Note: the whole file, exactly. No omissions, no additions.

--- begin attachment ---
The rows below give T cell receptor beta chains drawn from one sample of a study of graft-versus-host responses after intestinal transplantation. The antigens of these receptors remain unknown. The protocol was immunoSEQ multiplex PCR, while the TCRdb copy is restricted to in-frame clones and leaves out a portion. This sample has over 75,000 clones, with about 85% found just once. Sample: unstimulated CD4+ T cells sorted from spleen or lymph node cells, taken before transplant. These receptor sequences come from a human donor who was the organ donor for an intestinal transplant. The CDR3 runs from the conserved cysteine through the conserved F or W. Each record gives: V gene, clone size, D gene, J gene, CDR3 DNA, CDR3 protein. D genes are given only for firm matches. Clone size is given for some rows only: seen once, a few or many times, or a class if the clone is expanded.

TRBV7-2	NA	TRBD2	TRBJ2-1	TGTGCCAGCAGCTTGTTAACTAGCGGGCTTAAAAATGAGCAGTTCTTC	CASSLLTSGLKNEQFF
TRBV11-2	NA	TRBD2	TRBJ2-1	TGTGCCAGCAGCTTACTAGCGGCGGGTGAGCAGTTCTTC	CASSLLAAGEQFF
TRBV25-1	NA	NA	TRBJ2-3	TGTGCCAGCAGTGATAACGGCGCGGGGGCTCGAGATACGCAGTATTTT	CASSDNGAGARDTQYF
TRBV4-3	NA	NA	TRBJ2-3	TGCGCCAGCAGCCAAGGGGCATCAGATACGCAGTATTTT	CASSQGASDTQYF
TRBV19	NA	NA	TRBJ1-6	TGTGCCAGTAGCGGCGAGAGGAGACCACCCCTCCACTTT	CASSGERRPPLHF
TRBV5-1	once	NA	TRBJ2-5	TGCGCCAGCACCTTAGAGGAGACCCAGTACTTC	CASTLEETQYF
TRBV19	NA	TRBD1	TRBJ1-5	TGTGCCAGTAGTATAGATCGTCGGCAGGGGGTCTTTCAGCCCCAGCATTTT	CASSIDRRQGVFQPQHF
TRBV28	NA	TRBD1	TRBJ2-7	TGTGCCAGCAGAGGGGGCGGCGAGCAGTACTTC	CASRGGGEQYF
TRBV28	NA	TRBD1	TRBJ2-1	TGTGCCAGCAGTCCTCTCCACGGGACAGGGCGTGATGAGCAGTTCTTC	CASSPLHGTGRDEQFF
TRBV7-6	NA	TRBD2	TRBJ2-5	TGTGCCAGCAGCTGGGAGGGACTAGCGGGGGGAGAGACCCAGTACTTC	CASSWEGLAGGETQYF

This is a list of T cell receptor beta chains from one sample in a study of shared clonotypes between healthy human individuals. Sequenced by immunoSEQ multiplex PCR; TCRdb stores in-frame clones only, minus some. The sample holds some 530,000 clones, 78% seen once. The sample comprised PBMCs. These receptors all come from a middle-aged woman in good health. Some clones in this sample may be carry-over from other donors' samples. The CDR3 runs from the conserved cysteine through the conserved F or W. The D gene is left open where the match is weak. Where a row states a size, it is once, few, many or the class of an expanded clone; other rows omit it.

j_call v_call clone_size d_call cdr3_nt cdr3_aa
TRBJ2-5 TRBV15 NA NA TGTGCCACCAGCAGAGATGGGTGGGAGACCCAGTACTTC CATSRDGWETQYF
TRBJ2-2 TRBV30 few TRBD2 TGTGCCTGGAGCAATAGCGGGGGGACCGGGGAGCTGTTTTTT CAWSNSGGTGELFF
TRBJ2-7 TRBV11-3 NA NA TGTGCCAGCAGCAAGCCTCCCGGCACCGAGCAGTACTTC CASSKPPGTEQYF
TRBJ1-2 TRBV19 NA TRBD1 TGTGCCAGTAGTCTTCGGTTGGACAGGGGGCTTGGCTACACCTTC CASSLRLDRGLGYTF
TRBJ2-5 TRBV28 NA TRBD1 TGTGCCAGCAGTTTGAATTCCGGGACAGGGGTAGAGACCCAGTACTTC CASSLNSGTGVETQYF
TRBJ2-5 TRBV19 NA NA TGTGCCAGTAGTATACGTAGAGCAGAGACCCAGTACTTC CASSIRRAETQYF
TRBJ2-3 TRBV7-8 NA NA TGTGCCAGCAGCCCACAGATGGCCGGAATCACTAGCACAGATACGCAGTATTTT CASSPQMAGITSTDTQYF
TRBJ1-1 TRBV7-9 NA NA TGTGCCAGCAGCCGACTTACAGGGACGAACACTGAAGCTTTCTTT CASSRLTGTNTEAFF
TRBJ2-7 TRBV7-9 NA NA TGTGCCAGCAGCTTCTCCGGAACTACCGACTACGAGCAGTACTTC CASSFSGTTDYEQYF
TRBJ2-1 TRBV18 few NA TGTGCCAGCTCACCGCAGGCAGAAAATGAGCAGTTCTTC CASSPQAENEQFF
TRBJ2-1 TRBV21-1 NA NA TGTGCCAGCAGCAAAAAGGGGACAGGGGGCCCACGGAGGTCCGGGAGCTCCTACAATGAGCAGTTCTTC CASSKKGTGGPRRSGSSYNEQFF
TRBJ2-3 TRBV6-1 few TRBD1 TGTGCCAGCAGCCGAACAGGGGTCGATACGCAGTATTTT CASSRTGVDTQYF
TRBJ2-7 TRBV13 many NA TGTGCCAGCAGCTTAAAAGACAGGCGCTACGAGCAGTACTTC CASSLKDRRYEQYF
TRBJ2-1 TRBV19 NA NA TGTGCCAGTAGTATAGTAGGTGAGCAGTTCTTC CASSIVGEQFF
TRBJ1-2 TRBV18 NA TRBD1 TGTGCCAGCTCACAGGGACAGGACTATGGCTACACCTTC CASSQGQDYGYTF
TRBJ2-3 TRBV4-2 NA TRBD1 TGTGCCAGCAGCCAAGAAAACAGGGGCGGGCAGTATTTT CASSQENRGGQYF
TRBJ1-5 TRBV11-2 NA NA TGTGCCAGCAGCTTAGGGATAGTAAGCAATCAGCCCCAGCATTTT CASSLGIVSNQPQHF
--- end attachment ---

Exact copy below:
The rows below give T cell receptor beta chains drawn from one sample of a study of graft-versus-host responses after intestinal transplantation. The antigens of these receptors remain unknown. The protocol was immunoSEQ multiplex PCR, while the TCRdb copy is restricted to in-frame clones and leaves out a portion. This sample has over 75,000 clones, with about 85% found just once. Sample: unstimulated CD4+ T cells sorted from spleen or lymph node cells, taken before transplant. These receptor sequences come from a human donor who was the organ donor for an intestinal transplant. The CDR3 runs from the conserved cysteine through the conserved F or W. Each record gives: V gene, clone size, D gene, J gene, CDR3 DNA, CDR3 protein. D genes are given only for firm matches. Clone size is given for some rows only: seen once, a few or many times, or a class if the clone is expanded.

TRBV7-2	NA	TRBD2	TRBJ2-1	TGTGCCAGCAGCTTGTTAACTAGCGGGCTTAAAAATGAGCAGTTCTTC	CASSLLTSGLKNEQFF
TRBV11-2	NA	TRBD2	TRBJ2-1	TGTGCCAGCAGCTTACTAGCGGCGGGTGAGCAGTTCTTC	CASSLLAAGEQFF
TRBV25-1	NA	NA	TRBJ2-3	TGTGCCAGCAGTGATAACGGCGCGGGGGCTCGAGATACGCAGTATTTT	CASSDNGAGARDTQYF
TRBV4-3	NA	NA	TRBJ2-3	TGCGCCAGCAGCCAAGGGGCATCAGATACGCAGTATTTT	CASSQGASDTQYF
TRBV19	NA	NA	TRBJ1-6	TGTGCCAGTAGCGGCGAGAGGAGACCACCCCTCCACTTT	CASSGERRPPLHF
TRBV5-1	once	NA	TRBJ2-5	TGCGCCAGCACCTTAGAGGAGACCCAGTACTTC	CASTLEETQYF
TRBV19	NA	TRBD1	TRBJ1-5	TGTGCCAGTAGTATAGATCGTCGGCAGGGGGTCTTTCAGCCCCAGCATTTT	CASSIDRRQGVFQPQHF
TRBV28	NA	TRBD1	TRBJ2-7	TGTGCCAGCAGAGGGGGCGGCGAGCAGTACTTC	CASRGGGEQYF
TRBV28	NA	TRBD1	TRBJ2-1	TGTGCCAGCAGTCCTCTCCACGGGACAGGGCGTGATGAGCAGTTCTTC	CASSPLHGTGRDEQFF
TRBV7-6	NA	TRBD2	TRBJ2-5	TGTGCCAGCAGCTGGGAGGGACTAGCGGGGGGAGAGACCCAGTACTTC	CASSWEGLAGGETQYF

This is a list of T cell receptor beta chains from one sample in a study of shared clonotypes between healthy human individuals. Sequenced by immunoSEQ multiplex PCR; TCRdb stores in-frame clones only, minus some. The sample holds some 530,000 clones, 78% seen once. The sample comprised PBMCs. These receptors all come from a middle-aged woman in good health. Some clones in this sample may be carry-over from other donors' samples. The CDR3 runs from the conserved cysteine through the conserved F or W. The D gene is left open where the match is weak. Where a row states a size, it is once, few, many or the class of an expanded clone; other rows omit it.

j_call v_call clone_size d_call cdr3_nt cdr3_aa
TRBJ2-5 TRBV15 NA NA TGTGCCACCAGCAGAGATGGGTGGGAGACCCAGTACTTC CATSRDGWETQYF
TRBJ2-2 TRBV30 few TRBD2 TGTGCCTGGAGCAATAGCGGGGGGACCGGGGAGCTGTTTTTT CAWSNSGGTGELFF
TRBJ2-7 TRBV11-3 NA NA TGTGCCAGCAGCAAGCCTCCCGGCACCGAGCAGTACTTC CASSKPPGTEQYF
TRBJ1-2 TRBV19 NA TRBD1 TGTGCCAGTAGTCTTCGGTTGGACAGGGGGCTTGGCTACACCTTC CASSLRLDRGLGYTF
TRBJ2-5 TRBV28 NA TRBD1 TGTGCCAGCAGTTTGAATTCCGGGACAGGGGTAGAGACCCAGTACTTC CASSLNSGTGVETQYF
TRBJ2-5 TRBV19 NA NA TGTGCCAGTAGTATACGTAGAGCAGAGACCCAGTACTTC CASSIRRAETQYF
TRBJ2-3 TRBV7-8 NA NA TGTGCCAGCAGCCCACAGATGGCCGGAATCACTAGCACAGATACGCAGTATTTT CASSPQMAGITSTDTQYF
TRBJ1-1 TRBV7-9 NA NA TGTGCCAGCAGCCGACTTACAGGGACGAACACTGAAGCTTTCTTT CASSRLTGTNTEAFF
TRBJ2-7 TRBV7-9 NA NA TGTGCCAGCAGCTTCTCCGGAACTACCGACTACGAGCAGTACTTC CASSFSGTTDYEQYF
TRBJ2-1 TRBV18 few NA TGTGCCAGCTCACCGCAGGCAGAAAATGAGCAGTTCTTC CASSPQAENEQFF
TRBJ2-1 TRBV21-1 NA NA TGTGCCAGCAGCAAAAAGGGGACAGGGGGCCCACGGAGGTCCGGGAGCTCCTACAATGAGCAGTTCTTC CASSKKGTGGPRRSGSSYNEQFF
TRBJ2-3 TRBV6-1 few TRBD1 TGTGCCAGCAGCCGAACAGGGGTCGATACGCAGTATTTT CASSRTGVDTQYF
TRBJ2-7 TRBV13 many NA TGTGCCAGCAGCTTAAAAGACAGGCGCTACGAGCAGTACTTC CASSLKDRRYEQYF
TRBJ2-1 TRBV19 NA NA TGTGCCAGTAGTATAGTAGGTGAGCAGTTCTTC CASSIVGEQFF
TRBJ1-2 TRBV18 NA TRBD1 TGTGCCAGCTCACAGGGACAGGACTATGGCTACACCTTC CASSQGQDYGYTF
TRBJ2-3 TRBV4-2 NA TRBD1 TGTGCCAGCAGCCAAGAAAACAGGGGCGGGCAGTATTTT CASSQENRGGQYF
TRBJ1-5 TRBV11-2 NA NA TGTGCCAGCAGCTTAGGGATAGTAAGCAATCAGCCCCAGCATTTT CASSLGIVSNQPQHF